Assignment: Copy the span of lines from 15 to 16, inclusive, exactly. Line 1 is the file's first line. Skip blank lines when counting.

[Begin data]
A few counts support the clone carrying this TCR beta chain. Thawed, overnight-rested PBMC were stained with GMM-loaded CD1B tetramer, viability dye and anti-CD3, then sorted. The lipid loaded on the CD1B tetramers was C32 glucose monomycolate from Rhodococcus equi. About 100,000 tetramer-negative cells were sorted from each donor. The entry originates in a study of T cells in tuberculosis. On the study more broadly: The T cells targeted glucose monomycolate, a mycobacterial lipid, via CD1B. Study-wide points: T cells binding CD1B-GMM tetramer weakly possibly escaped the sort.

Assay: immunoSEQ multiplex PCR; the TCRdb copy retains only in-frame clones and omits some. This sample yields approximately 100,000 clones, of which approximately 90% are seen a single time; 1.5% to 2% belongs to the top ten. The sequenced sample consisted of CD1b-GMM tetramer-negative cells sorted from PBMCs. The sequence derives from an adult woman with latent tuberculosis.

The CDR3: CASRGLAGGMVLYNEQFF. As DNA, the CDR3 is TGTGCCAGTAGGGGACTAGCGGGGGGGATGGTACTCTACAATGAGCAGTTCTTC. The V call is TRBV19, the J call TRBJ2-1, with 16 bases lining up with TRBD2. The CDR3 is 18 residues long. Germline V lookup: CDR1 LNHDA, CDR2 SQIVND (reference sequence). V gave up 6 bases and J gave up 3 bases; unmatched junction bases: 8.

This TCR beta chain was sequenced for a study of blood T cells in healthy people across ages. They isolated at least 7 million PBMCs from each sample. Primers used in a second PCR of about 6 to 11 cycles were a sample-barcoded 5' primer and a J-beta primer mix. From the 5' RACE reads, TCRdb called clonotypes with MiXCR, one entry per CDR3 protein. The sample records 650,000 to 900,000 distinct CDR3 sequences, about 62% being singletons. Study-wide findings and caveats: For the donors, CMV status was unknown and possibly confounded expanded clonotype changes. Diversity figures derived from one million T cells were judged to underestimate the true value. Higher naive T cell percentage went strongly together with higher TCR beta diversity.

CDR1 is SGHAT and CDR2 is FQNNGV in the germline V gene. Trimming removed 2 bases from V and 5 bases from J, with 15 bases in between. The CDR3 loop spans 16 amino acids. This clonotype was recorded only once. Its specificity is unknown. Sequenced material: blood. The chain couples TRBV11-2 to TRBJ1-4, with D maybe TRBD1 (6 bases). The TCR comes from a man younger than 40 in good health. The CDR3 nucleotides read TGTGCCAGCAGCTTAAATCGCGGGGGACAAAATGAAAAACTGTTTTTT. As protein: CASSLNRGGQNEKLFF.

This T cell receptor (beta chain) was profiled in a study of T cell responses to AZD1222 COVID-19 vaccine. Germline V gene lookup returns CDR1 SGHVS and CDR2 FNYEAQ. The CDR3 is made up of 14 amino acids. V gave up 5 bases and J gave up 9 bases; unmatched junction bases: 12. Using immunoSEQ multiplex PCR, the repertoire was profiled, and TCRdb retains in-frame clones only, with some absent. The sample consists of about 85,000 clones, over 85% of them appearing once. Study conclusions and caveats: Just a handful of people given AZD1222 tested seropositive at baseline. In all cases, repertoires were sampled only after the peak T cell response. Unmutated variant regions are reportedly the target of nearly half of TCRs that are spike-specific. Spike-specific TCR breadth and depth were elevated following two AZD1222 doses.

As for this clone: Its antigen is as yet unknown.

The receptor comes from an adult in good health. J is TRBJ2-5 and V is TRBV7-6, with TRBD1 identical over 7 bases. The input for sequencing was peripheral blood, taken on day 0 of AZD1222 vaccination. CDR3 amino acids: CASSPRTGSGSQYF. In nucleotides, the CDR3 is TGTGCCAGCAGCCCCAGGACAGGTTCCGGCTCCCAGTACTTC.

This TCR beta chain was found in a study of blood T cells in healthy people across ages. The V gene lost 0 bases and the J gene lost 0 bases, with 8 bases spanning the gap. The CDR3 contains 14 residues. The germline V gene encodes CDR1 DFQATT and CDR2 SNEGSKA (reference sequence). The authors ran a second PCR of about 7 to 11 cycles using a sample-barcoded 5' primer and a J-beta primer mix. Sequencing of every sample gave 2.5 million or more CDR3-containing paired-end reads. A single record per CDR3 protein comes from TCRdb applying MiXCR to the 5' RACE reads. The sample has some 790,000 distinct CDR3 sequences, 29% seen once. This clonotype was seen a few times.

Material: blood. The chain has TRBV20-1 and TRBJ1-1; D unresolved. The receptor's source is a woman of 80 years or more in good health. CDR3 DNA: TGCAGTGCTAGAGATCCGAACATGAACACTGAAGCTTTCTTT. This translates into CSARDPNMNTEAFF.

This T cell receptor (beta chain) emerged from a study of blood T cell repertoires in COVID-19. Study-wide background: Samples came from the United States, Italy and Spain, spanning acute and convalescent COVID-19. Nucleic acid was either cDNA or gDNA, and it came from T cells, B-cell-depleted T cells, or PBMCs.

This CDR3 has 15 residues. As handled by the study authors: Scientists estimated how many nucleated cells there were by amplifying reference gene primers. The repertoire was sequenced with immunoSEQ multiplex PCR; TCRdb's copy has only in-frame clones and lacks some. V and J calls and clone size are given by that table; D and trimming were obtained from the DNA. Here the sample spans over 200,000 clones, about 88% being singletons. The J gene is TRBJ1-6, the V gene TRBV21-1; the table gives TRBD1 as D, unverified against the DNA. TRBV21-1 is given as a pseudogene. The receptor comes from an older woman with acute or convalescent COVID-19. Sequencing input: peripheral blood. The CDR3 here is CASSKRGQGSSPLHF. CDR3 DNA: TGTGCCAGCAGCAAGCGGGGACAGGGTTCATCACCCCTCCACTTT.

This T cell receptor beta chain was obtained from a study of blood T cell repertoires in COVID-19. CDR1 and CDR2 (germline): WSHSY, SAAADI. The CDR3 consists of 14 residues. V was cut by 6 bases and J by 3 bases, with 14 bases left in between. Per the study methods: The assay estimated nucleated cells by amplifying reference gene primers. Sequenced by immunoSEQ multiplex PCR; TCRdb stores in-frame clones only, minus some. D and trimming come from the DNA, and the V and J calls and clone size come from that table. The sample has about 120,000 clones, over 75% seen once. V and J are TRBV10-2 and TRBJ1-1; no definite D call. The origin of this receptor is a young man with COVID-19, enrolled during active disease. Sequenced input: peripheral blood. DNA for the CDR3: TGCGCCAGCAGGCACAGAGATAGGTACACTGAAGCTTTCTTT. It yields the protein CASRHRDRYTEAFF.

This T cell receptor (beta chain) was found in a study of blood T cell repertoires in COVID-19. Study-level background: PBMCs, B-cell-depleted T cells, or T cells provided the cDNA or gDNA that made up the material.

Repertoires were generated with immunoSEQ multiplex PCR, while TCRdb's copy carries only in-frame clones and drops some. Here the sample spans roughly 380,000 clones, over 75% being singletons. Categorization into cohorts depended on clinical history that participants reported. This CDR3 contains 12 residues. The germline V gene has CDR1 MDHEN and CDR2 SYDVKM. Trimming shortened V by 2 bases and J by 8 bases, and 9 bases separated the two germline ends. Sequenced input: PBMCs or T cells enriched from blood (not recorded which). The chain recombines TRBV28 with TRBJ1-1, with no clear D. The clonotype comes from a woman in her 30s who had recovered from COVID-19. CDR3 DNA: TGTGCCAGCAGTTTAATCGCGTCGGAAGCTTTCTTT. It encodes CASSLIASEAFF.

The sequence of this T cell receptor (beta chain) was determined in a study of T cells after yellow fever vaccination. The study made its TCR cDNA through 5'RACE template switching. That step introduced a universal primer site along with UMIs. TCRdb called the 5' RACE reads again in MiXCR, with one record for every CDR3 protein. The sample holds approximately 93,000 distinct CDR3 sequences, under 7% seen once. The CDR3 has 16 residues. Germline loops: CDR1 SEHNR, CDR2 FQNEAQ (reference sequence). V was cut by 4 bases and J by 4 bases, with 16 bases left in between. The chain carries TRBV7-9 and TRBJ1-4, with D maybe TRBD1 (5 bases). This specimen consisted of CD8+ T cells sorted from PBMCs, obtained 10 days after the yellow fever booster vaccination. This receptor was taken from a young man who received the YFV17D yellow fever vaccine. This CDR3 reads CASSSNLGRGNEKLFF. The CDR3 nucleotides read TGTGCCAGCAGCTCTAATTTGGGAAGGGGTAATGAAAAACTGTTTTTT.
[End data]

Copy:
Repertoires were generated with immunoSEQ multiplex PCR, while TCRdb's copy carries only in-frame clones and drops some. Here the sample spans roughly 380,000 clones, over 75% being singletons. Categorization into cohorts depended on clinical history that participants reported. This CDR3 contains 12 residues. The germline V gene has CDR1 MDHEN and CDR2 SYDVKM. Trimming shortened V by 2 bases and J by 8 bases, and 9 bases separated the two germline ends. Sequenced input: PBMCs or T cells enriched from blood (not recorded which). The chain recombines TRBV28 with TRBJ1-1, with no clear D. The clonotype comes from a woman in her 30s who had recovered from COVID-19. CDR3 DNA: TGTGCCAGCAGTTTAATCGCGTCGGAAGCTTTCTTT. It encodes CASSLIASEAFF.

The sequence of this T cell receptor (beta chain) was determined in a study of T cells after yellow fever vaccination. The study made its TCR cDNA through 5'RACE template switching. That step introduced a universal primer site along with UMIs. TCRdb called the 5' RACE reads again in MiXCR, with one record for every CDR3 protein. The sample holds approximately 93,000 distinct CDR3 sequences, under 7% seen once. The CDR3 has 16 residues. Germline loops: CDR1 SEHNR, CDR2 FQNEAQ (reference sequence). V was cut by 4 bases and J by 4 bases, with 16 bases left in between. The chain carries TRBV7-9 and TRBJ1-4, with D maybe TRBD1 (5 bases). This specimen consisted of CD8+ T cells sorted from PBMCs, obtained 10 days after the yellow fever booster vaccination. This receptor was taken from a young man who received the YFV17D yellow fever vaccine. This CDR3 reads CASSSNLGRGNEKLFF. The CDR3 nucleotides read TGTGCCAGCAGCTCTAATTTGGGAAGGGGTAATGAAAAACTGTTTTTT.